A transponder can also be turned off by the pilot. One would presume that in any combat scenario, when even theoretically in range of enemy air or ground-based missiles or encountering enemy aircraft, the transponder would be switched off.

In a training exercise involving tight formations, sometimes all but the lead aircraft turn off their transponders. But in those situations, the aircraft would be in visual contact with one another – formation flying – and that does not appear to be the case in Japan’s training exercise.

So what could have happened?

1. An engine failure without battery backup to the transponder.  

If the F-35 engine fails, this heavily electronics-driven aircraft would literally fall from the sky. An F-35 crashed last year at USMC Air Station Beaufort, South Carolina, but the pilot was able to safely eject.   

That aircraft was the US Marines’ version of the F-35, known as the F-35B. Before the Beaufort crash, at least one F-35 sustained an onboard fire originating in the weapons’ bay, but managed a safe emergency landing.

In the Beaufort crash, the reason was said to be faulty fuel tubes. All F-35s were grounded pending an inspection of all F-35 fuel tubes. While not explicitly stated, it seems some fuel tubes have known problems, others are regarded as acceptable.

One would presume that the fuel tubes supplied in the engines provided to Japan for its program have safe fuel tubes. But the fuel tube issue may not be the whole problem of the F-35 engine and it cannot be ruled out there are other anomalies in the engine that have not been isolated.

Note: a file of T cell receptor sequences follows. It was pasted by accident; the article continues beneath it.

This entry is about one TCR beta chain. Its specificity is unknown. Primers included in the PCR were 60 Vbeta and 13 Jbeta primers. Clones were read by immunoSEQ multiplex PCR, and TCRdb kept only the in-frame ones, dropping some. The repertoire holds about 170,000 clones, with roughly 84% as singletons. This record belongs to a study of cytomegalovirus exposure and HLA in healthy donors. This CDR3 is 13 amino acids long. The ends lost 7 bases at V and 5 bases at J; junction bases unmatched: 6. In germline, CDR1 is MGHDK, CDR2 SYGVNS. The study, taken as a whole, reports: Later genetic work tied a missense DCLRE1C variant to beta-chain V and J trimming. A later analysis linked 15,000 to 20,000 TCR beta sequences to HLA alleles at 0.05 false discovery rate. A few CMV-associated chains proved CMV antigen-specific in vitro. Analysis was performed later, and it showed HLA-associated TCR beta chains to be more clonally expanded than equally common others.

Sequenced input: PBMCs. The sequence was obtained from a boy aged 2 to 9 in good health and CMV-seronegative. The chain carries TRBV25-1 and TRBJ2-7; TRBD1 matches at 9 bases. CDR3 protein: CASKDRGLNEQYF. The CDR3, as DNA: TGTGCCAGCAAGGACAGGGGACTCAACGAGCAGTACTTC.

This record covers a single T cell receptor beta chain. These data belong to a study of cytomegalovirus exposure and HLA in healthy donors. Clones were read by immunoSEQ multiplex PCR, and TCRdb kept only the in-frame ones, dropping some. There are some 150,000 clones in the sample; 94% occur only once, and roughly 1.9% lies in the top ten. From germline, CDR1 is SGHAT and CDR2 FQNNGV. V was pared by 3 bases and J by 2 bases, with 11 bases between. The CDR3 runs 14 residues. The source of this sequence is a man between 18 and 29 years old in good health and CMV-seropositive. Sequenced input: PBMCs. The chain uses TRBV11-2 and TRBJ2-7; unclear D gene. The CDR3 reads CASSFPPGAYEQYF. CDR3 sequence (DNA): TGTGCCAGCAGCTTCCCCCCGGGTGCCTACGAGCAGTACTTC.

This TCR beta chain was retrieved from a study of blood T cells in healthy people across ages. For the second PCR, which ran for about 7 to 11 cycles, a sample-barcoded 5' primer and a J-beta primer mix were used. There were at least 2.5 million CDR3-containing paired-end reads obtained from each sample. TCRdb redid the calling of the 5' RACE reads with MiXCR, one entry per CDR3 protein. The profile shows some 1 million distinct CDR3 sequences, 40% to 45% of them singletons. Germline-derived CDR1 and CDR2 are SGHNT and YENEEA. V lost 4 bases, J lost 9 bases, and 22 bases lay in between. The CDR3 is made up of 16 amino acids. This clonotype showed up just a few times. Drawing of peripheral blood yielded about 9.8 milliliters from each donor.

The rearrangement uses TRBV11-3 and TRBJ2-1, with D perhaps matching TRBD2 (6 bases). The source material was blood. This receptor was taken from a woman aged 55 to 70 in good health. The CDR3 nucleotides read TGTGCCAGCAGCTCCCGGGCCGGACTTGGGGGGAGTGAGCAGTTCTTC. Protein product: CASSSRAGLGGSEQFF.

2. A catastrophic fire that destroys the electrical system.  

The electrical fire “mishap” also happened at the Marine Fighter Attack Training Squadron 501, in Beaufort, South Carolina, where another F-35B was involved. The cause was a bad bracket that caused chafing in the electrical wiring. The short circuit caused a fire in the hydraulic system of the aircraft.

While it is unlikely that the bracket problem could have been at fault on the missing Japanese F-35A model, it can’t be ruled out, nor can any other kind of fire resulting from an electrical problem or even a bird strike that can cause engine disintegration and cause a fireball if the fuel tanks were punctured by engine debris.  

Concorde Air France flight 4590 on July 25, 2000, blew a tire on take-off when one of the tires hit debris on the runway. The disintegration of the tire punctured the plane’s fuel tank and started a catastrophic fire. The Concorde crashed two minutes after take-off.